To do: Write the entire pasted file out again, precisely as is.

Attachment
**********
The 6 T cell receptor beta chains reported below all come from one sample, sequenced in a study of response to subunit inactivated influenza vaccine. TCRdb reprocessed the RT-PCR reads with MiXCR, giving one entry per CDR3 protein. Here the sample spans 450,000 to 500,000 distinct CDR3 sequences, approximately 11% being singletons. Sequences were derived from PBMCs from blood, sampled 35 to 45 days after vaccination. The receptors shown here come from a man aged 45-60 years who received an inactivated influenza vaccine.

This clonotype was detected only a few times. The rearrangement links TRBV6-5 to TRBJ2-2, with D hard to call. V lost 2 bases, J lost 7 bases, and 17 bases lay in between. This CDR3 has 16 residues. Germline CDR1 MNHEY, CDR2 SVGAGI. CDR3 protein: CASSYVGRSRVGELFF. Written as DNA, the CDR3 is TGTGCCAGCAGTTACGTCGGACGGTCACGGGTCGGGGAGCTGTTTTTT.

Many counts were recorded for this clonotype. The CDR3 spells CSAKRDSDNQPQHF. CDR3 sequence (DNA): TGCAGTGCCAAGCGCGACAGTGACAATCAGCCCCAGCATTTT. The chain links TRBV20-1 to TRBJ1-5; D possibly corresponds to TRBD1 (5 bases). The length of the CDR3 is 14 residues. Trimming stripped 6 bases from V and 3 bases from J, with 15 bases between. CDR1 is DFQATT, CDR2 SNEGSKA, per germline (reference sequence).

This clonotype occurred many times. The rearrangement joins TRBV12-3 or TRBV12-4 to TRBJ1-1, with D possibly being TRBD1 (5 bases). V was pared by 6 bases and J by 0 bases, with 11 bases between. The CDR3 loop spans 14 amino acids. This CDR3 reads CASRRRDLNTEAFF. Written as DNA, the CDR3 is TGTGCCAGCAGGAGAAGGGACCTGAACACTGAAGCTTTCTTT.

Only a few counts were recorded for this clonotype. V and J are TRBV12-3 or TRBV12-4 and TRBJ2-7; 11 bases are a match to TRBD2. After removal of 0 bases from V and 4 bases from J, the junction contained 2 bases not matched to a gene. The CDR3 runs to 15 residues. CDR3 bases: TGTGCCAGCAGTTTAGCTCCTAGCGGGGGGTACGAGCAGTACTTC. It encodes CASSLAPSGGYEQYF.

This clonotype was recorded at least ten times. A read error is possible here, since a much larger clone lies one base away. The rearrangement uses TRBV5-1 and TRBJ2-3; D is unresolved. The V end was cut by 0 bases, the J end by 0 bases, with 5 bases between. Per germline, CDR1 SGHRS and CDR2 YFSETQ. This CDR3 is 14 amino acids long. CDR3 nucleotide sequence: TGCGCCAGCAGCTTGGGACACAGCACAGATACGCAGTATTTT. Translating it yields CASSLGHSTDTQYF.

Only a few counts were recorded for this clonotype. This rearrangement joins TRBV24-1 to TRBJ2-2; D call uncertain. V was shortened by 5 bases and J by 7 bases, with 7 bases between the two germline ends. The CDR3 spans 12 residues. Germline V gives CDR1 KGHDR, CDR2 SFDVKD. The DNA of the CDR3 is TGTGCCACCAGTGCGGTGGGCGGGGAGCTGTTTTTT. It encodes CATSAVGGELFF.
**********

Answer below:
The 6 T cell receptor beta chains reported below all come from one sample, sequenced in a study of response to subunit inactivated influenza vaccine. TCRdb reprocessed the RT-PCR reads with MiXCR, giving one entry per CDR3 protein. Here the sample spans 450,000 to 500,000 distinct CDR3 sequences, approximately 11% being singletons. Sequences were derived from PBMCs from blood, sampled 35 to 45 days after vaccination. The receptors shown here come from a man aged 45-60 years who received an inactivated influenza vaccine.

This clonotype was detected only a few times. The rearrangement links TRBV6-5 to TRBJ2-2, with D hard to call. V lost 2 bases, J lost 7 bases, and 17 bases lay in between. This CDR3 has 16 residues. Germline CDR1 MNHEY, CDR2 SVGAGI. CDR3 protein: CASSYVGRSRVGELFF. Written as DNA, the CDR3 is TGTGCCAGCAGTTACGTCGGACGGTCACGGGTCGGGGAGCTGTTTTTT.

Many counts were recorded for this clonotype. The CDR3 spells CSAKRDSDNQPQHF. CDR3 sequence (DNA): TGCAGTGCCAAGCGCGACAGTGACAATCAGCCCCAGCATTTT. The chain links TRBV20-1 to TRBJ1-5; D possibly corresponds to TRBD1 (5 bases). The length of the CDR3 is 14 residues. Trimming stripped 6 bases from V and 3 bases from J, with 15 bases between. CDR1 is DFQATT, CDR2 SNEGSKA, per germline (reference sequence).

This clonotype occurred many times. The rearrangement joins TRBV12-3 or TRBV12-4 to TRBJ1-1, with D possibly being TRBD1 (5 bases). V was pared by 6 bases and J by 0 bases, with 11 bases between. The CDR3 loop spans 14 amino acids. This CDR3 reads CASRRRDLNTEAFF. Written as DNA, the CDR3 is TGTGCCAGCAGGAGAAGGGACCTGAACACTGAAGCTTTCTTT.

Only a few counts were recorded for this clonotype. V and J are TRBV12-3 or TRBV12-4 and TRBJ2-7; 11 bases are a match to TRBD2. After removal of 0 bases from V and 4 bases from J, the junction contained 2 bases not matched to a gene. The CDR3 runs to 15 residues. CDR3 bases: TGTGCCAGCAGTTTAGCTCCTAGCGGGGGGTACGAGCAGTACTTC. It encodes CASSLAPSGGYEQYF.

This clonotype was recorded at least ten times. A read error is possible here, since a much larger clone lies one base away. The rearrangement uses TRBV5-1 and TRBJ2-3; D is unresolved. The V end was cut by 0 bases, the J end by 0 bases, with 5 bases between. Per germline, CDR1 SGHRS and CDR2 YFSETQ. This CDR3 is 14 amino acids long. CDR3 nucleotide sequence: TGCGCCAGCAGCTTGGGACACAGCACAGATACGCAGTATTTT. Translating it yields CASSLGHSTDTQYF.

Only a few counts were recorded for this clonotype. This rearrangement joins TRBV24-1 to TRBJ2-2; D call uncertain. V was shortened by 5 bases and J by 7 bases, with 7 bases between the two germline ends. The CDR3 spans 12 residues. Germline V gives CDR1 KGHDR, CDR2 SFDVKD. The DNA of the CDR3 is TGTGCCACCAGTGCGGTGGGCGGGGAGCTGTTTTTT. It encodes CATSAVGGELFF.